More investors are moving into managed futures investments as they seek greater asset class and strategy diversification, accompanied by the reward of higher returns.
According to BarclayHedge data, the amount of money invested in managed futures increased by almost $30 billion to $247 billion as of the third quarter 2010. Of this amount, the largest allocation is to managed futures funds following systematic and diversified trading strategies.
After three consecutive profitable months, the Barclay CTA Index, a popular benchmark for managed futures performance, increased 4.53% from January through October 2010 compared to a 4.50% increase in the S&P 500 index over the same period. While this performance may not be stellar, there are more compelling reasons for managed futures.
Managed futures should not be confused with hedge funds. Managed futures are considered a sub-set of hedge funds, but are more regulated, transparent, exchange-traded, liquid and investor-friendly. From a regulatory perspective, Commodity Trading Advisors, or futures fund managers, are required to be registered with the Commodity Futures Trading Commission and to be members of the National Futures Association.
The Basics of Managed Futures
All of this continued popularity merits a refresher course in managed futures. Here are some of the basic operating rules.
- Fees: Due to the characteristics of the investment, managed futures charge two types of fees: management and performance. Management is often 2% a year and covers administrative expenses. The more significant is the performance fee, usually a hefty 20% or 30% of new profits. While that is high, the burden is on the manager who must post a return which is higher than the previous quarter in order to receive the performance fee. If the fund trades frequently, it can incur high trading costs. You also may have to pay an “introducing broker” as much as 6% to get into the fund, but if you shop around, this can be avoided. Overall, costs can hit 6% to 8% annually.
- Strategies: BarclayHedge categorizes managers by what they primarily trade: currencies, agriculture, diversified, financial-metal, or by their strategy, systematic, or diversified. Systematic traders use computer models to identify patterns, such as trends on historical market and economic data.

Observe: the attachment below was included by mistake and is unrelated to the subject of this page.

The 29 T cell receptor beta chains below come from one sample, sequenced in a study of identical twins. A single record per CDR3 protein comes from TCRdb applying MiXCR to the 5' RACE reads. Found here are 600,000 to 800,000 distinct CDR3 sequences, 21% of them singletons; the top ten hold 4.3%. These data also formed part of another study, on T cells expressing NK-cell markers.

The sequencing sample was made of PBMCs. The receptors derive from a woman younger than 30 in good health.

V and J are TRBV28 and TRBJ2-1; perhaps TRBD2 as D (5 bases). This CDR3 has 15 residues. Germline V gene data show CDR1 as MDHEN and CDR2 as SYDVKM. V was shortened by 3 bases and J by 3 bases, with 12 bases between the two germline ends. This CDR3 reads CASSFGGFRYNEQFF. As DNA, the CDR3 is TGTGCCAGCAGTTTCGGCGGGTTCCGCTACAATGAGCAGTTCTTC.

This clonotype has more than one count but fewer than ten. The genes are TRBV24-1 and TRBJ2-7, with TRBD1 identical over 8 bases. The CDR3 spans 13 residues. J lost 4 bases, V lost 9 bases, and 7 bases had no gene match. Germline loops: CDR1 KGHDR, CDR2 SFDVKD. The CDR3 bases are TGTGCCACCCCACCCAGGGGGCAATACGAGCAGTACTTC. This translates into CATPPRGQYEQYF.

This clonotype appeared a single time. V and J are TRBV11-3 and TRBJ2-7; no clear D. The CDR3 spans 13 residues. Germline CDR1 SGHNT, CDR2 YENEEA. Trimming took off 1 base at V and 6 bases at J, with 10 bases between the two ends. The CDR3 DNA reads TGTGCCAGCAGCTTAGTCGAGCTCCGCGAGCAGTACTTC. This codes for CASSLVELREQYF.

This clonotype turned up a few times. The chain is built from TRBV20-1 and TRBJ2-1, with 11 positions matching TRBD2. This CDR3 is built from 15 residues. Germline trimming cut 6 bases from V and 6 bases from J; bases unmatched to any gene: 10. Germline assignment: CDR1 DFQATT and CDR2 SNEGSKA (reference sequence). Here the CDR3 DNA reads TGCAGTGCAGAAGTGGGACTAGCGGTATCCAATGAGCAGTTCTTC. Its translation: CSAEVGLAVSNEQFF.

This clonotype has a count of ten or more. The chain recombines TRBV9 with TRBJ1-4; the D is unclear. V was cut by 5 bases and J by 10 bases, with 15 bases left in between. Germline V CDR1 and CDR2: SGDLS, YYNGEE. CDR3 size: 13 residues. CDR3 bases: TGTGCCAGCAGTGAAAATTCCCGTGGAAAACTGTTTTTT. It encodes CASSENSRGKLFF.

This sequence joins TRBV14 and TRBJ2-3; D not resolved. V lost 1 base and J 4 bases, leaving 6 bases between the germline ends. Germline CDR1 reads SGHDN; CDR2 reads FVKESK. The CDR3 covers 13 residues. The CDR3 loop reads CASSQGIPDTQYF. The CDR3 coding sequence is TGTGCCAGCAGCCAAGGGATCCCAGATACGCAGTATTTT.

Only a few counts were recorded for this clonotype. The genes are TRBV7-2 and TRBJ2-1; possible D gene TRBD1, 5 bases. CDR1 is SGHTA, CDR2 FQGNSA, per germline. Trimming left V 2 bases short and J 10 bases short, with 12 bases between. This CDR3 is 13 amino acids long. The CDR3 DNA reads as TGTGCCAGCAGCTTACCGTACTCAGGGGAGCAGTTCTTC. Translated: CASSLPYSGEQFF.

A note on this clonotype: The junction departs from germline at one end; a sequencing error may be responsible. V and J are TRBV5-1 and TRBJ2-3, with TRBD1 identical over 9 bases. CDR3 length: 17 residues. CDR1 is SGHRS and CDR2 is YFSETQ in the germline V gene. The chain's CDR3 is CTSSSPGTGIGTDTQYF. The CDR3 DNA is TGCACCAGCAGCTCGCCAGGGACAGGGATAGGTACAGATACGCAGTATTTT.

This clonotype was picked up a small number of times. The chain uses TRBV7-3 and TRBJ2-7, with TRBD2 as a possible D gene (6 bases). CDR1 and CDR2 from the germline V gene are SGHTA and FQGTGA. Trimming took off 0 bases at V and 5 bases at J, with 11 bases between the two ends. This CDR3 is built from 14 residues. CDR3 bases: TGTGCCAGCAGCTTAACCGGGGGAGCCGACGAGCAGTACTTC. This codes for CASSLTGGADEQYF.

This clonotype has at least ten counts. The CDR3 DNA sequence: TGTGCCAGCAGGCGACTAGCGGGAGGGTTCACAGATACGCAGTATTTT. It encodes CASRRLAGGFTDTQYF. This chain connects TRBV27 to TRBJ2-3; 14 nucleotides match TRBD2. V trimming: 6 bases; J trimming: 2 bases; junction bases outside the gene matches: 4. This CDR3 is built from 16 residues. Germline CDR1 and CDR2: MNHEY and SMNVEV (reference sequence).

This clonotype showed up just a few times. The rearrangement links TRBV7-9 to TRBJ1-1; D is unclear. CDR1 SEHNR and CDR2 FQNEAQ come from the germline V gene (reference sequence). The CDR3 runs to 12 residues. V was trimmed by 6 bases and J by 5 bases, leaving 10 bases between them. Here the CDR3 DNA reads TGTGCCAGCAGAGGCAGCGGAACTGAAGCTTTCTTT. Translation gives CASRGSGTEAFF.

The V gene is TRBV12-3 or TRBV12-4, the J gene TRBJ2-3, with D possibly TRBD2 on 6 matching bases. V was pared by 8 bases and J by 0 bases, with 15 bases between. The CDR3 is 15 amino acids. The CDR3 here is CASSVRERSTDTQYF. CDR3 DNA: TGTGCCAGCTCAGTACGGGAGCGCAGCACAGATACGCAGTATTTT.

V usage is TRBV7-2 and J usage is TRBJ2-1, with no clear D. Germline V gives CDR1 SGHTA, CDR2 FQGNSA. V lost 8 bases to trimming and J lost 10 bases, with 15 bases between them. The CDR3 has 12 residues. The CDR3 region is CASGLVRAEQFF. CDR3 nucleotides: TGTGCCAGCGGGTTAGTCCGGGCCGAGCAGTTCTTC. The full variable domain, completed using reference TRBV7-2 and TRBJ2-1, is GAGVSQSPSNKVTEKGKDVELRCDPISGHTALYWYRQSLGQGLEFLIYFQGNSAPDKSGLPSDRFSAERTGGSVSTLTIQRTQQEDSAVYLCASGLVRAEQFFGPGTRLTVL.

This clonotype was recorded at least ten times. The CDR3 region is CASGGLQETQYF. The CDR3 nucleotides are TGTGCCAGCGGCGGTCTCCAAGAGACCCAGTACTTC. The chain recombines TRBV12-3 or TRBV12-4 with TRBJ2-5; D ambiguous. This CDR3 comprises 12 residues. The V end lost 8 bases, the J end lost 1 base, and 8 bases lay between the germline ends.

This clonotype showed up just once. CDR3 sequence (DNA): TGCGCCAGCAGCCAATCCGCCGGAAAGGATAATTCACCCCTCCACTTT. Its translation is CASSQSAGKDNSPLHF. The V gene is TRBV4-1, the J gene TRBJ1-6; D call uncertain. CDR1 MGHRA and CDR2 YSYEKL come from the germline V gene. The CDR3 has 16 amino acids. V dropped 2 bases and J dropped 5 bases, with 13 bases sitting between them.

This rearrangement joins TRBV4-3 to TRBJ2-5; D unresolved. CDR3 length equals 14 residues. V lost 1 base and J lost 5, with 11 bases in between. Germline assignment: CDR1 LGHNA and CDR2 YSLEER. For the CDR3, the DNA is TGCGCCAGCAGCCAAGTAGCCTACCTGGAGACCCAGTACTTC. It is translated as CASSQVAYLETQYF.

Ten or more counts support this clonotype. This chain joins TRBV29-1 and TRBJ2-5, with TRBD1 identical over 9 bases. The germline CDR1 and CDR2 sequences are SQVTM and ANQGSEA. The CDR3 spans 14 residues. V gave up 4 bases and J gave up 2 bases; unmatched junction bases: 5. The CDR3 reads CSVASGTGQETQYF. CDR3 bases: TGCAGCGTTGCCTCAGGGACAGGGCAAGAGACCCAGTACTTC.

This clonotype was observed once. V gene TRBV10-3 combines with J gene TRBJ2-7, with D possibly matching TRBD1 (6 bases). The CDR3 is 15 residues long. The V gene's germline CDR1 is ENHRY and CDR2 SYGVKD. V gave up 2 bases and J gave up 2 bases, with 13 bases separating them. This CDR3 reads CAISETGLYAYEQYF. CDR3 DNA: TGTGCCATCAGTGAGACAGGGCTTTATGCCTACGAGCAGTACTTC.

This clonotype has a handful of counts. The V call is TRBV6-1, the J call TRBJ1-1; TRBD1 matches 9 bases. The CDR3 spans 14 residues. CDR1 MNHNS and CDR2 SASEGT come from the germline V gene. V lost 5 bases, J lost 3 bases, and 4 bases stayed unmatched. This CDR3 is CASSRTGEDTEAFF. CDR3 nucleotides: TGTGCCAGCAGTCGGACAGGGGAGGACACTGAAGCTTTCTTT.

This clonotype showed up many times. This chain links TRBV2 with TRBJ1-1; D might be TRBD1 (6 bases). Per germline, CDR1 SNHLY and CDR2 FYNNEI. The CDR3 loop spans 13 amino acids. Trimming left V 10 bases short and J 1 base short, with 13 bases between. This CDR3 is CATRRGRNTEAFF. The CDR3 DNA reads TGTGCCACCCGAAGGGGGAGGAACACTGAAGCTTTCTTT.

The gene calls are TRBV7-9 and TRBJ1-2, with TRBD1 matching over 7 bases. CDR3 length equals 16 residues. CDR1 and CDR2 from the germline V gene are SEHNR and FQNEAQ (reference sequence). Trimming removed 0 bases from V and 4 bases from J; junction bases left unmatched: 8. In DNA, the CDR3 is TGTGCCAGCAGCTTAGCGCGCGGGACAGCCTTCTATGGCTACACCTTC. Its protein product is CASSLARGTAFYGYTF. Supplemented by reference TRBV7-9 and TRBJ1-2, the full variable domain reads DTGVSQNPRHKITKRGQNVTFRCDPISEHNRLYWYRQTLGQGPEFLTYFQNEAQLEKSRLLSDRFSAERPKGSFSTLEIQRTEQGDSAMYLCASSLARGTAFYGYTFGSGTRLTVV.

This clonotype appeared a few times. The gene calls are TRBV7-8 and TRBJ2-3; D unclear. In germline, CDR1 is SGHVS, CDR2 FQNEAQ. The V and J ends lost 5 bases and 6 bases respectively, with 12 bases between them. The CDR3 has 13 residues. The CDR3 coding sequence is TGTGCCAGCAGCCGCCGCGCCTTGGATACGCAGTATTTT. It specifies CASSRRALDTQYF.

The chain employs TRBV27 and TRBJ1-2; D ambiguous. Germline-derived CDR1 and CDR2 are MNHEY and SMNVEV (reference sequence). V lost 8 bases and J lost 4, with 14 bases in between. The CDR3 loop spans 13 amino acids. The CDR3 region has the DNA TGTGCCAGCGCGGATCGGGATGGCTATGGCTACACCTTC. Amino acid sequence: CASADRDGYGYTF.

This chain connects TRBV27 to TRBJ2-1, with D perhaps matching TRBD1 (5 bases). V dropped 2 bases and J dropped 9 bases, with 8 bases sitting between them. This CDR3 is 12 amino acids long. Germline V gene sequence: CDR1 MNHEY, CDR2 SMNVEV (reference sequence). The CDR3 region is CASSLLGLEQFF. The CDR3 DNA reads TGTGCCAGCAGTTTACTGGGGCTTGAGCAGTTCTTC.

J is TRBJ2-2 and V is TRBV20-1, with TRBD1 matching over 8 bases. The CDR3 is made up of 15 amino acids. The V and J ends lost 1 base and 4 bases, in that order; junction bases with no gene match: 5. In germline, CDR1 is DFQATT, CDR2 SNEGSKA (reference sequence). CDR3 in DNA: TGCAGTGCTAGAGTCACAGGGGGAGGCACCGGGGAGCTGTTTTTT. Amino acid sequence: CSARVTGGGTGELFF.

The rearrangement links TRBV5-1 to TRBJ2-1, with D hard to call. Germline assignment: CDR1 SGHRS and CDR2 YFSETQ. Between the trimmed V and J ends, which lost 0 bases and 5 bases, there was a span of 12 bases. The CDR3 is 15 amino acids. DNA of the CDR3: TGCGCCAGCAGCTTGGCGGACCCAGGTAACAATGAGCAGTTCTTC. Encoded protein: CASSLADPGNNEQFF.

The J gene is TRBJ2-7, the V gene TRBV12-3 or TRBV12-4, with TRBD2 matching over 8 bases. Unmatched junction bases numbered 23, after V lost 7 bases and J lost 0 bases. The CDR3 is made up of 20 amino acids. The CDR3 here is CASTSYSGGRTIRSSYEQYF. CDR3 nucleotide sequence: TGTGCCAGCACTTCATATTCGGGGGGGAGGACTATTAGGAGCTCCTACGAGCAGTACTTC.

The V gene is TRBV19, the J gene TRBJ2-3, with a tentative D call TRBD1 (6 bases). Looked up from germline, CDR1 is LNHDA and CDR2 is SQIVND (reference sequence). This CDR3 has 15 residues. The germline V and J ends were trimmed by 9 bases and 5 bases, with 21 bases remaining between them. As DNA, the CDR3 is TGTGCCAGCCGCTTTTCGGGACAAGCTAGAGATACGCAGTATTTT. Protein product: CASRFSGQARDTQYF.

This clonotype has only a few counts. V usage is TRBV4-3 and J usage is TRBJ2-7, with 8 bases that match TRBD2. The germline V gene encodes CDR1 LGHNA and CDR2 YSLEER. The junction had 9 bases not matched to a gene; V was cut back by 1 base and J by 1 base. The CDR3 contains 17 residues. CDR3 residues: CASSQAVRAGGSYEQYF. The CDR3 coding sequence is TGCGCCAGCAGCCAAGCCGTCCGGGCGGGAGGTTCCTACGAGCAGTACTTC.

- Leverage: Some, but not all, managed futures funds use leverage. Fund managers that use leverage buy contracts by putting down a fraction of their face value in the form of an initial margin.
- Access to different asset classes: Managed futures programs offer access to futures on a variety of financial instruments (interest rates, currencies, equity indexes, fixed income), and agricultural commodities (grains, live cattle, oil, coffee, cotton).
The Academic Rationale
Managed futures, like the futures exchanges where they were traded, were traditionally considered the financial equivalent of the Wild West.
But these products received a major endorsement in 1983 when Harvard Business School Professor John Lintner released a breakthrough academic study, “The Potential Role of Managed Commodity-Financial Futures Accounts (and/or Funds) in Portfolios of Stocks and Bonds.” Lintner found that when traditional portfolios comprised of stocks and bonds were combined with managed futures, they showed substantially less risk at every possible level of expected return than portfolios of stocks or bonds alone.
Another academic endorsement was provided by Thomas Schneeweis, professor of finance at the University of Massachusetts, who found that managed futures offer an enhanced return to risk ratio when they are part of a diversified portfolio.
A more compelling, recent case was made by Gary Gorton and K. Geert Rouwenhorst in a 2004 paper, “Facts and Fantasies About Commodity Futures,” which found that fully-collateralized (or non-leveraged) commodity futures “have historically offered the same return … as equities.”
Additional studies have found that the variety of alternative strategies found in managed futures provides access to asset classes that can provide diversification and risk management techniques not found in traditional stock and bond portfolios.
Total Returns: The Big Attraction
Along with diversification, managed futures can offer an outsized performance potential.
The most recent top-rated managed futures fund (as of November 2010) is the D2W Capital Mgmt., LLC (Radical Wealth Managed FX) which has posted a YTD return of 95%, according to BarclayHedge data.
The Radical Wealth FX program is a specialized fund that trades currency spreads. It requires a $100,000 minimum investment and carries hefty fees: a 2% management fee and 30% of profits. Since it was founded in April 2006, the fund boasts a 1265% compound annual return.
Not For Everyone
Investors in many managed futures programs must be prepared for greater volatility, large drawdowns and returns which are eroded by performance and trading fees. Any managed futures investment requires an examination of the fine points contained in some common industry ratios, such as drawdowns, and time to recovery. For instance, drawdowns are the loss in equity in a specific period of time. Another caveat is that some funds may not allow investors to redeem their investment for a certain period called the “lock up.” There is also a significant attrition rate among newly-launched managed futures managers with an estimated 20% of new managed futures funds failing within their first year.
The best advice: Invest in funds with established track records, which have weathered a few market cycles.